I think being a red and blue zebra would be quite perfect and you most certainly would be able to blend in 😀 I also have yet to make a pair of socks! I am rather new to the fibery world of sheep and other fiber species having spent a good amount of time playing with paper and paints. When I turned sixty (how did that happen, eek) last November I met a fork in the road which directed me away from all the familiar interests and right into the lap of sheep! 😀

    Well, I've babbled on but it as been such a pleasure to meet you and I do so look forward to visiting again… hmmm, perhaps next Friday or Saturday?!
    Hugs from across the pond from a new friend,
    Beth P

    • Winwick Mum says:

      Hello Beth, it's lovely to meet you too! Ha – it's quite usual for gardeners to always be thinking about "next year" – but it does make the time go quickly! It will certainly be an interesting diversion for you into the realm of all things woolly – I hope you enjoy it! xx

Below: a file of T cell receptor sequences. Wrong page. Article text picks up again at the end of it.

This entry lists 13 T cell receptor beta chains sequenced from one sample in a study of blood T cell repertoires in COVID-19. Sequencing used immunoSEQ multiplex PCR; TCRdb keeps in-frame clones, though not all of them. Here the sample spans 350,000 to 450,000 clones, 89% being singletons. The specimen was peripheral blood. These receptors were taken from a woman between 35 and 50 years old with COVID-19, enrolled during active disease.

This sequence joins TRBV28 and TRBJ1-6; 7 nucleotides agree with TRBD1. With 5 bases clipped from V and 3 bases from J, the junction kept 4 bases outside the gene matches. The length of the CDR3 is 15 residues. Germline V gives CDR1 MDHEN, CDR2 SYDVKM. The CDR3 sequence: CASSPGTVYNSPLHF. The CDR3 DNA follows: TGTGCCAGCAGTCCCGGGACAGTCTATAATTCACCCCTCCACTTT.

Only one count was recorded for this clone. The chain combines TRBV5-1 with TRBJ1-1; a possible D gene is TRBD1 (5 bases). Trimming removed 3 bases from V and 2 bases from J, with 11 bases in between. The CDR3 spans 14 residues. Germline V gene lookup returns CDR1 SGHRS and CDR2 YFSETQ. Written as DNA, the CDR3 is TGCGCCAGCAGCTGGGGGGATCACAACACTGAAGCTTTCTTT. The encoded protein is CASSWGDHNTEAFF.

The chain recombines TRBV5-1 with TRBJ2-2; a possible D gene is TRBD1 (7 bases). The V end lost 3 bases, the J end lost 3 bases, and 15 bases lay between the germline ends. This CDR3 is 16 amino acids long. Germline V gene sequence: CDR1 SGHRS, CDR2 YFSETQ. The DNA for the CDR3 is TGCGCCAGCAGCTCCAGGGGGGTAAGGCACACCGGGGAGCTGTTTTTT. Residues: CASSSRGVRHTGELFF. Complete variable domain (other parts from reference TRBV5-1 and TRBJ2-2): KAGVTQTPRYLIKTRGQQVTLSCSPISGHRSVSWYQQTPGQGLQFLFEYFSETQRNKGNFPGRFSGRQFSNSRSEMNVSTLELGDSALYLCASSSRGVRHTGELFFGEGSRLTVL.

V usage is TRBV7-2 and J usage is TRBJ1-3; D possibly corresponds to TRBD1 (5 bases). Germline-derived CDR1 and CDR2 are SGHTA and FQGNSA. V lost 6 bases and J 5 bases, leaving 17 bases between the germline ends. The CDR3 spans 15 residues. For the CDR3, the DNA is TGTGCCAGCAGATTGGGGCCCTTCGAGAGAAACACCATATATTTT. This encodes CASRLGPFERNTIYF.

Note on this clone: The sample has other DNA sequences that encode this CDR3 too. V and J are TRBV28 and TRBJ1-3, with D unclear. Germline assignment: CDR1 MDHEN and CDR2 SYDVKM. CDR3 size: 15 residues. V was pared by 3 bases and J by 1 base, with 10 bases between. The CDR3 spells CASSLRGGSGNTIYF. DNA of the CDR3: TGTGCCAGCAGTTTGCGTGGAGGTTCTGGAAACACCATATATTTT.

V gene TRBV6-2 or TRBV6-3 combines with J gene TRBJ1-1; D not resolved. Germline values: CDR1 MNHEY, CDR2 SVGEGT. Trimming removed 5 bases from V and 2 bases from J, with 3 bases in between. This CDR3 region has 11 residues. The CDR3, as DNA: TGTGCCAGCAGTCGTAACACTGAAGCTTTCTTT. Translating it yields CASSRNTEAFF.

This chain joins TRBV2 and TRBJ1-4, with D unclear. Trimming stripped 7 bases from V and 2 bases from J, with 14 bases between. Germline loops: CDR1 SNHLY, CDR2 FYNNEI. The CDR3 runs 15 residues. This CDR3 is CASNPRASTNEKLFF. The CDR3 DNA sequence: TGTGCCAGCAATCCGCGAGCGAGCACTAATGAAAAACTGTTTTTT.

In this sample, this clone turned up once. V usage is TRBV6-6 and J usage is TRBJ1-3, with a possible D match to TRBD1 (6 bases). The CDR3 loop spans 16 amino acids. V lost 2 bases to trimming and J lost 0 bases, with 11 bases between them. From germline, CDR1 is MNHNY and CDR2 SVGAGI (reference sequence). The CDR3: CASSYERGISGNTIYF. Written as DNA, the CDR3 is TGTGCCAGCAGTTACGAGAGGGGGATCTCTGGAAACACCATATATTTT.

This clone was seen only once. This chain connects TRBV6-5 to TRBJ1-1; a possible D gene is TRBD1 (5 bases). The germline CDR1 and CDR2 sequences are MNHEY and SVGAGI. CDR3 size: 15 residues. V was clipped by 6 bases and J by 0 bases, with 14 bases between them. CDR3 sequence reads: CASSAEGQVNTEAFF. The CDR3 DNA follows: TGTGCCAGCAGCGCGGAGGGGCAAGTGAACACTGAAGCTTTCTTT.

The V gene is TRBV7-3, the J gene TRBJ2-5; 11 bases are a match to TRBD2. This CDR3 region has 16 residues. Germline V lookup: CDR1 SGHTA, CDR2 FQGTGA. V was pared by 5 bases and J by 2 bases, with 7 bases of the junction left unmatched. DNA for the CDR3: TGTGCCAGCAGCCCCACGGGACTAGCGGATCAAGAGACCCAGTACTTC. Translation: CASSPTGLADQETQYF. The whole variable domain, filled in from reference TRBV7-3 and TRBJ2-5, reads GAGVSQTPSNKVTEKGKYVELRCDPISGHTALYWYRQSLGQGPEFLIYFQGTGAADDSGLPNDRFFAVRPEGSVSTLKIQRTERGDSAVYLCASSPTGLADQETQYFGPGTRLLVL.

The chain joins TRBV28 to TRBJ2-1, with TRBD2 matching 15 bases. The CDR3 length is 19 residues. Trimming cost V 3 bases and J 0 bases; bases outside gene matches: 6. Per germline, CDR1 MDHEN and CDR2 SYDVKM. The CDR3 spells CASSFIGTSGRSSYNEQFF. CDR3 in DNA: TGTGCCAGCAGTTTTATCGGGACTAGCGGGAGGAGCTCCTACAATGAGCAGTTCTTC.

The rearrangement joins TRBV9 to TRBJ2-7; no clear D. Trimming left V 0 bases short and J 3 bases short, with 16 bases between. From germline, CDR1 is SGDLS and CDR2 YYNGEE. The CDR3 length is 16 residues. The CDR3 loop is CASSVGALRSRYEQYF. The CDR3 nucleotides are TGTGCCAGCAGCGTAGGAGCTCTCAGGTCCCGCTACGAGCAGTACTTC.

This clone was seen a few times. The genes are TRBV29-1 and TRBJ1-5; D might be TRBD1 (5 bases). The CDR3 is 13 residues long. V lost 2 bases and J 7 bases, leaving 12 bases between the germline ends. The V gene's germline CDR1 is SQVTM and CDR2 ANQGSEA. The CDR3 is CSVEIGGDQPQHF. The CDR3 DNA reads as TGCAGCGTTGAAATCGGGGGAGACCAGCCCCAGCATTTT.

7. September Violets says:

    A nice set of Five! I don't know what elder flowers taste like (or even smell like), but I'll take your word for it that they're refreshing! The concoction looks amazing 🙂 I like how your town celebrates Midsummer's Day/Eve with a parade etc. Nice socks! Enjoy your weekend 🙂
    Wendy

    • Winwick Mum says:

      Elderflower drinks taste fantastic! I can highly recommend you trying them – and just so that you don't have to make your own, you'll find plenty of them in the supermarket as well these days! xx

  8. eclectichomelife says:

    Such variety of poppies in your garden. Just wonderful. Glad you managed to make the elderflower and you're right. Do many blooms this year, large too and I feel flowering a tad later than normal. I may even try and make a second batch. I've never added limes in mine though so may give that a try too. Love love your socks. Great 5 on Friday! My post was the opposite all about my WIPS!!!!